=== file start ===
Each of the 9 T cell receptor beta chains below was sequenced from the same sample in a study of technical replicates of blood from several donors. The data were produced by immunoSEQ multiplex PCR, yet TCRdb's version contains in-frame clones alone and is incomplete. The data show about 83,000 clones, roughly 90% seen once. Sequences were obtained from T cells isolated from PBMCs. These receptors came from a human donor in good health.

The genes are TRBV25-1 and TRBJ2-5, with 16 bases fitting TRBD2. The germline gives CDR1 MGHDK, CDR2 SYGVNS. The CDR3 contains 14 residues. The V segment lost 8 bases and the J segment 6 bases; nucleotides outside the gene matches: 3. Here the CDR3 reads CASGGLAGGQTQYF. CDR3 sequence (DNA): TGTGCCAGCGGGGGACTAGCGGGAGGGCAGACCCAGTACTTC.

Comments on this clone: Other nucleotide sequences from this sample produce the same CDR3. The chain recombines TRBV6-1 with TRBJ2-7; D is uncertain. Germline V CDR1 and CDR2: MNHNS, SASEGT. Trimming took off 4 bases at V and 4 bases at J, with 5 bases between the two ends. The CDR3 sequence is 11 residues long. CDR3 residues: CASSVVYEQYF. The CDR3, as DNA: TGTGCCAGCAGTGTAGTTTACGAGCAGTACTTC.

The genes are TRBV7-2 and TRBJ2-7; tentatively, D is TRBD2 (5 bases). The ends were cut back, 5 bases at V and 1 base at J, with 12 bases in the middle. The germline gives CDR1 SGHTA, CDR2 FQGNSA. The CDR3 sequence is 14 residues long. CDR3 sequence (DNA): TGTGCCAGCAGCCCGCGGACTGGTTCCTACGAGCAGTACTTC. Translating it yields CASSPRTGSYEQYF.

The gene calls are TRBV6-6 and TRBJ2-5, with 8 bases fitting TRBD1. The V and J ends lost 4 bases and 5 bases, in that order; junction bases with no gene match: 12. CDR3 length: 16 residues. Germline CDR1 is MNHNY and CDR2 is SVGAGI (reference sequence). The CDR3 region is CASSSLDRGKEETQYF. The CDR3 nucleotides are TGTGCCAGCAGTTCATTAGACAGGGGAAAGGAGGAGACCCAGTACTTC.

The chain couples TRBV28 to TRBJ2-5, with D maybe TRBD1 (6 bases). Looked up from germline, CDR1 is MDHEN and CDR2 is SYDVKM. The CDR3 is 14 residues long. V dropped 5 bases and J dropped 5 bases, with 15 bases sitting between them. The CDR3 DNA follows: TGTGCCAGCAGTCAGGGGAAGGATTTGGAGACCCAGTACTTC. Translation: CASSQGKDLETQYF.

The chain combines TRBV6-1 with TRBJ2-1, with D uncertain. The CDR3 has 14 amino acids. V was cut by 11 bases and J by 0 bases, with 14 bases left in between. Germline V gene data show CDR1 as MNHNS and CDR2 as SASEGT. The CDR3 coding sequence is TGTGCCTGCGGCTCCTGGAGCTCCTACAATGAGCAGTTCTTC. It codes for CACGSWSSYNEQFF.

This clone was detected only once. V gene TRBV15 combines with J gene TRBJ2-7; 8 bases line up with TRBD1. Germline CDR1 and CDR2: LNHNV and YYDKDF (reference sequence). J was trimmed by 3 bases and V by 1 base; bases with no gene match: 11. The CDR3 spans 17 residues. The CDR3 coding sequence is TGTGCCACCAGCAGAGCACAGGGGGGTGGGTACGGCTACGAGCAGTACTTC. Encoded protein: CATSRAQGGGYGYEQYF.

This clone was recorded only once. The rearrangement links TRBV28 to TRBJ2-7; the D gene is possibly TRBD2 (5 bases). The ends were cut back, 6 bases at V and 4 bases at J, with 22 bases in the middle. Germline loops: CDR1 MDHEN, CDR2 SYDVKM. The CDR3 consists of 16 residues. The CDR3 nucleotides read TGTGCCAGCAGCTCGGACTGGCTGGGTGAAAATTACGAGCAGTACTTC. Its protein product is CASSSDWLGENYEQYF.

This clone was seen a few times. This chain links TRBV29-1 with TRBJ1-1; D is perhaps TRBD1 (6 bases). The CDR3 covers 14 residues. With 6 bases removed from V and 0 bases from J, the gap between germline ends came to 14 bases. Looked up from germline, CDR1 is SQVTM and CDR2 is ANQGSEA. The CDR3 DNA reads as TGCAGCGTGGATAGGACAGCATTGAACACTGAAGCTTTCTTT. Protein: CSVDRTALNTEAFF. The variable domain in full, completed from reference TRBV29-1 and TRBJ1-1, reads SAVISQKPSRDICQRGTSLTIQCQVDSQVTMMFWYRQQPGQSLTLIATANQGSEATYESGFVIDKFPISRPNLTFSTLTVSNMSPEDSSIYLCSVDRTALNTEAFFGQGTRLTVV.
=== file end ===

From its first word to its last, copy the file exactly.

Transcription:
Each of the 9 T cell receptor beta chains below was sequenced from the same sample in a study of technical replicates of blood from several donors. The data were produced by immunoSEQ multiplex PCR, yet TCRdb's version contains in-frame clones alone and is incomplete. The data show about 83,000 clones, roughly 90% seen once. Sequences were obtained from T cells isolated from PBMCs. These receptors came from a human donor in good health.

The genes are TRBV25-1 and TRBJ2-5, with 16 bases fitting TRBD2. The germline gives CDR1 MGHDK, CDR2 SYGVNS. The CDR3 contains 14 residues. The V segment lost 8 bases and the J segment 6 bases; nucleotides outside the gene matches: 3. Here the CDR3 reads CASGGLAGGQTQYF. CDR3 sequence (DNA): TGTGCCAGCGGGGGACTAGCGGGAGGGCAGACCCAGTACTTC.

Comments on this clone: Other nucleotide sequences from this sample produce the same CDR3. The chain recombines TRBV6-1 with TRBJ2-7; D is uncertain. Germline V CDR1 and CDR2: MNHNS, SASEGT. Trimming took off 4 bases at V and 4 bases at J, with 5 bases between the two ends. The CDR3 sequence is 11 residues long. CDR3 residues: CASSVVYEQYF. The CDR3, as DNA: TGTGCCAGCAGTGTAGTTTACGAGCAGTACTTC.

The genes are TRBV7-2 and TRBJ2-7; tentatively, D is TRBD2 (5 bases). The ends were cut back, 5 bases at V and 1 base at J, with 12 bases in the middle. The germline gives CDR1 SGHTA, CDR2 FQGNSA. The CDR3 sequence is 14 residues long. CDR3 sequence (DNA): TGTGCCAGCAGCCCGCGGACTGGTTCCTACGAGCAGTACTTC. Translating it yields CASSPRTGSYEQYF.

The gene calls are TRBV6-6 and TRBJ2-5, with 8 bases fitting TRBD1. The V and J ends lost 4 bases and 5 bases, in that order; junction bases with no gene match: 12. CDR3 length: 16 residues. Germline CDR1 is MNHNY and CDR2 is SVGAGI (reference sequence). The CDR3 region is CASSSLDRGKEETQYF. The CDR3 nucleotides are TGTGCCAGCAGTTCATTAGACAGGGGAAAGGAGGAGACCCAGTACTTC.

The chain couples TRBV28 to TRBJ2-5, with D maybe TRBD1 (6 bases). Looked up from germline, CDR1 is MDHEN and CDR2 is SYDVKM. The CDR3 is 14 residues long. V dropped 5 bases and J dropped 5 bases, with 15 bases sitting between them. The CDR3 DNA follows: TGTGCCAGCAGTCAGGGGAAGGATTTGGAGACCCAGTACTTC. Translation: CASSQGKDLETQYF.

The chain combines TRBV6-1 with TRBJ2-1, with D uncertain. The CDR3 has 14 amino acids. V was cut by 11 bases and J by 0 bases, with 14 bases left in between. Germline V gene data show CDR1 as MNHNS and CDR2 as SASEGT. The CDR3 coding sequence is TGTGCCTGCGGCTCCTGGAGCTCCTACAATGAGCAGTTCTTC. It codes for CACGSWSSYNEQFF.

This clone was detected only once. V gene TRBV15 combines with J gene TRBJ2-7; 8 bases line up with TRBD1. Germline CDR1 and CDR2: LNHNV and YYDKDF (reference sequence). J was trimmed by 3 bases and V by 1 base; bases with no gene match: 11. The CDR3 spans 17 residues. The CDR3 coding sequence is TGTGCCACCAGCAGAGCACAGGGGGGTGGGTACGGCTACGAGCAGTACTTC. Encoded protein: CATSRAQGGGYGYEQYF.

This clone was recorded only once. The rearrangement links TRBV28 to TRBJ2-7; the D gene is possibly TRBD2 (5 bases). The ends were cut back, 6 bases at V and 4 bases at J, with 22 bases in the middle. Germline loops: CDR1 MDHEN, CDR2 SYDVKM. The CDR3 consists of 16 residues. The CDR3 nucleotides read TGTGCCAGCAGCTCGGACTGGCTGGGTGAAAATTACGAGCAGTACTTC. Its protein product is CASSSDWLGENYEQYF.

This clone was seen a few times. This chain links TRBV29-1 with TRBJ1-1; D is perhaps TRBD1 (6 bases). The CDR3 covers 14 residues. With 6 bases removed from V and 0 bases from J, the gap between germline ends came to 14 bases. Looked up from germline, CDR1 is SQVTM and CDR2 is ANQGSEA. The CDR3 DNA reads as TGCAGCGTGGATAGGACAGCATTGAACACTGAAGCTTTCTTT. Protein: CSVDRTALNTEAFF. The variable domain in full, completed from reference TRBV29-1 and TRBJ1-1, reads SAVISQKPSRDICQRGTSLTIQCQVDSQVTMMFWYRQQPGQSLTLIATANQGSEATYESGFVIDKFPISRPNLTFSTLTVSNMSPEDSSIYLCSVDRTALNTEAFFGQGTRLTVV.